For solar PV, half the complaints are about high pressure sales techniques and a quarter about a delay in refunding a deposit. Other reasons for complaints include making exaggerated payback claims, and falsely claiming to be MCS certified.

Last year there was a similar Which? report on mis-selling by solar heating companies. And 40 websites of such companies were reported for making exaggerated or misleading claims about the financial or environmental performance of solar water heating systems.

At least twelve of these forty solar heating websites were claiming to be run by supposedly REAL Code compliant companies – who displayed the REAL Code logo on their website.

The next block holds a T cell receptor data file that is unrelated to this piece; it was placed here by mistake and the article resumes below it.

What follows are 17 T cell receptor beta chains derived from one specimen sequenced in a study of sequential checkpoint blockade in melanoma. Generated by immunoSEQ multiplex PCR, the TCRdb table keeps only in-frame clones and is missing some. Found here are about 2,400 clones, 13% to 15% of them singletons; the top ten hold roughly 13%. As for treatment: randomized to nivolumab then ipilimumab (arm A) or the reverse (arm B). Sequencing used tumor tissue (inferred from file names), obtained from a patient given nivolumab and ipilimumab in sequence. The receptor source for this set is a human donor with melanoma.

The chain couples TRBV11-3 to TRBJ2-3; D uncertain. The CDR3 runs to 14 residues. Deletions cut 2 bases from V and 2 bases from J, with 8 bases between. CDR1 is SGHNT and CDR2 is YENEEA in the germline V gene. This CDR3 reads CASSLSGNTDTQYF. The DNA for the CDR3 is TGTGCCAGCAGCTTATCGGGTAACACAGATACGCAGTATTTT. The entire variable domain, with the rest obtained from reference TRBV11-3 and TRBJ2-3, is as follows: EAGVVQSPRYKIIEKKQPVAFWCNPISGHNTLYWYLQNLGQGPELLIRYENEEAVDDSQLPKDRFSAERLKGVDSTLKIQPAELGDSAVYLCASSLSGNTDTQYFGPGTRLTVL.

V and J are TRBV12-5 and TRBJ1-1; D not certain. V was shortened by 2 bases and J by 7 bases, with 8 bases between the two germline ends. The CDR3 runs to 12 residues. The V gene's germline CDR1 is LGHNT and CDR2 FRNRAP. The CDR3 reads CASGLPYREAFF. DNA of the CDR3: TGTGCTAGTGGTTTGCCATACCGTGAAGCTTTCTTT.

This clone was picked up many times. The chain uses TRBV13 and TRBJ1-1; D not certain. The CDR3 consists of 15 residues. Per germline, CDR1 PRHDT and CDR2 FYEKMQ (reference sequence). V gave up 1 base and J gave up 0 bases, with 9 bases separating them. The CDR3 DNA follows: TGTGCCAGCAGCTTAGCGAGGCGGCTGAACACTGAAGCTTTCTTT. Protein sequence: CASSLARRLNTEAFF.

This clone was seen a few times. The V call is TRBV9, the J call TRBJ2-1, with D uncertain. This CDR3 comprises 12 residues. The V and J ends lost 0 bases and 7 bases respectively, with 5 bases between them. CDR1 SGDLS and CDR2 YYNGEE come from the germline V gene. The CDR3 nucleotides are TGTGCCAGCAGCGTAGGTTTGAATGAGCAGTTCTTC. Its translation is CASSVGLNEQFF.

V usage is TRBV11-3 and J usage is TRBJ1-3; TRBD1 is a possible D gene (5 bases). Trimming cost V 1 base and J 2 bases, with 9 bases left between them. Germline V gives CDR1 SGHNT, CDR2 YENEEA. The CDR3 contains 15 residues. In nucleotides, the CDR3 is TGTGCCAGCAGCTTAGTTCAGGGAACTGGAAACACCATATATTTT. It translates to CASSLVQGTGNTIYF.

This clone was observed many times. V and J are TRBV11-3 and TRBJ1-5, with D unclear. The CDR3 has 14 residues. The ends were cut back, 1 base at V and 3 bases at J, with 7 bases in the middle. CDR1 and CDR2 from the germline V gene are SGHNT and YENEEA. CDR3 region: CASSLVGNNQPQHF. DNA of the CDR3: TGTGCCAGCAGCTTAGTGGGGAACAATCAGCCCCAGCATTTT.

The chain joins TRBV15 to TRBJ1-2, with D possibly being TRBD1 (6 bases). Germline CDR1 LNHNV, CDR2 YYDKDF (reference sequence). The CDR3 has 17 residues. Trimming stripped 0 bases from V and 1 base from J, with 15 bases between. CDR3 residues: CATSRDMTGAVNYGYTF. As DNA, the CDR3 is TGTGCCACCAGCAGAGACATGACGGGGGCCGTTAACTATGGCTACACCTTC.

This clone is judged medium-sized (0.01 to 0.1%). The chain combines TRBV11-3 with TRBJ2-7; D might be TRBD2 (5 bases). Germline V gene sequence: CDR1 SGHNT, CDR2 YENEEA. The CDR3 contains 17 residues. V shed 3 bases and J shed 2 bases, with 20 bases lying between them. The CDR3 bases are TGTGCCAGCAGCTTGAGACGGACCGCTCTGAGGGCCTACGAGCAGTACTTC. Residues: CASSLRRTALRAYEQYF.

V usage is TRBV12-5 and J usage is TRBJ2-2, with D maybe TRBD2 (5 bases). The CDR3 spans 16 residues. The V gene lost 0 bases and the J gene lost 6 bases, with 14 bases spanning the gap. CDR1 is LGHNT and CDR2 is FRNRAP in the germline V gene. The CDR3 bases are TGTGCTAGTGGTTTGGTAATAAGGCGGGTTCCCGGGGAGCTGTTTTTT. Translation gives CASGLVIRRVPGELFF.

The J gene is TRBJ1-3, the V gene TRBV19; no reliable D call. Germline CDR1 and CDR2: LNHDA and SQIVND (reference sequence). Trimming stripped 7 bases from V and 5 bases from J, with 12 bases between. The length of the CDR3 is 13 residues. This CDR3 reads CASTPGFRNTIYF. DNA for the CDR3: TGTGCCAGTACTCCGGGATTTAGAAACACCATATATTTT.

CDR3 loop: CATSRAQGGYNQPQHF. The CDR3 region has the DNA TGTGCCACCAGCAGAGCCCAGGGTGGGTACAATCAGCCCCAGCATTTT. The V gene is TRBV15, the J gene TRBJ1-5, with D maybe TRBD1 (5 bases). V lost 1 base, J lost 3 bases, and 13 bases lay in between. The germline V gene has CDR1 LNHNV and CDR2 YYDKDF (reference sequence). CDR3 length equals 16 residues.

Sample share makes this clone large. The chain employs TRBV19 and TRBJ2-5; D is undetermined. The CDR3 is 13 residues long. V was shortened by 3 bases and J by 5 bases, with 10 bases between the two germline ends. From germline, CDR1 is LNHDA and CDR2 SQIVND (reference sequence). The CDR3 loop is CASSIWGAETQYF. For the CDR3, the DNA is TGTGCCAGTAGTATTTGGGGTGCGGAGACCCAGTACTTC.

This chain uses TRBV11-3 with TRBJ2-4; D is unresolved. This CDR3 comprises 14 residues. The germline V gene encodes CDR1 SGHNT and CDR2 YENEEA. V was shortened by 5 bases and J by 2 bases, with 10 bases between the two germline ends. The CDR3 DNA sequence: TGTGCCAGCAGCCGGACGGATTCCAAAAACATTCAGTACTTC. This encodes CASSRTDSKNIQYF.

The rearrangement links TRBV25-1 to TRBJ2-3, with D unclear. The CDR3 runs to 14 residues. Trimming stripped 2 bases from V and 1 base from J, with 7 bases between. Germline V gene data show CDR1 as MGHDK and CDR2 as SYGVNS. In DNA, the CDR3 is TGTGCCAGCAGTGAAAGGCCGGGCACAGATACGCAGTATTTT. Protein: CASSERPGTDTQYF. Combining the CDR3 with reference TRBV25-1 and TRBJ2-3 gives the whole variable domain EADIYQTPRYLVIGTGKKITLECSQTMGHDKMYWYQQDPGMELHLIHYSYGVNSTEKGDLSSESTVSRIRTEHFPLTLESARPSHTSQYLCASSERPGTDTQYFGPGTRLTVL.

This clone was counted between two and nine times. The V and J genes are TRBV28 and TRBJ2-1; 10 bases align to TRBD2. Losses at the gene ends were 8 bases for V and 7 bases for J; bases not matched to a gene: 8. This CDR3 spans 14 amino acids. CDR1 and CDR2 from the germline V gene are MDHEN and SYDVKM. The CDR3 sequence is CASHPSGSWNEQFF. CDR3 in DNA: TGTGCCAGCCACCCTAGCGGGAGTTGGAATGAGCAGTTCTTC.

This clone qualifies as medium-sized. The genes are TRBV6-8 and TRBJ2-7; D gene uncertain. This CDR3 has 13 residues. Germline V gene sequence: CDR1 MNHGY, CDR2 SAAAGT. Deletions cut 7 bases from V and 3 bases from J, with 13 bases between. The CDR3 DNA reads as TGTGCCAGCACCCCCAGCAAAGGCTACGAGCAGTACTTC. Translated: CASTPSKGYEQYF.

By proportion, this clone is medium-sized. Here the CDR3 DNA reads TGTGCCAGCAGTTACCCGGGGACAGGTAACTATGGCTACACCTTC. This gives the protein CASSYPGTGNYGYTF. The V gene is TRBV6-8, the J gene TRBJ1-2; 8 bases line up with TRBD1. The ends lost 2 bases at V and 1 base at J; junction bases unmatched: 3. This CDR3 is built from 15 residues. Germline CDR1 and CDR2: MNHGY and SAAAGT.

REAL's Consumer Guide urges consumers to use well-established companies and obtain multiple quotes.

Solarcentury, for example, has been in operation since 1999. Its CEO, Derry Newman, attempted to reassure the public by saying, "Currently our network consists of 25 companies, those we consider the highest quality solar installers in the country. Many have been established and working with us for a number of years, otherwise they have all undergone an audit to establish the robustness of their business operations from accounting through to install.”

Barry Johnston, Managing Director of Solar Twin Ltd., also called for revising the MCS rules on energy performance prediction in order to improve the quality of solar PV installations, as well as for solar thermal.

Both companies are calling for the rogue traders to be punished or disqualified so that the rest of the industry does not suffer. "The last thing we want is a backlash," said Newman.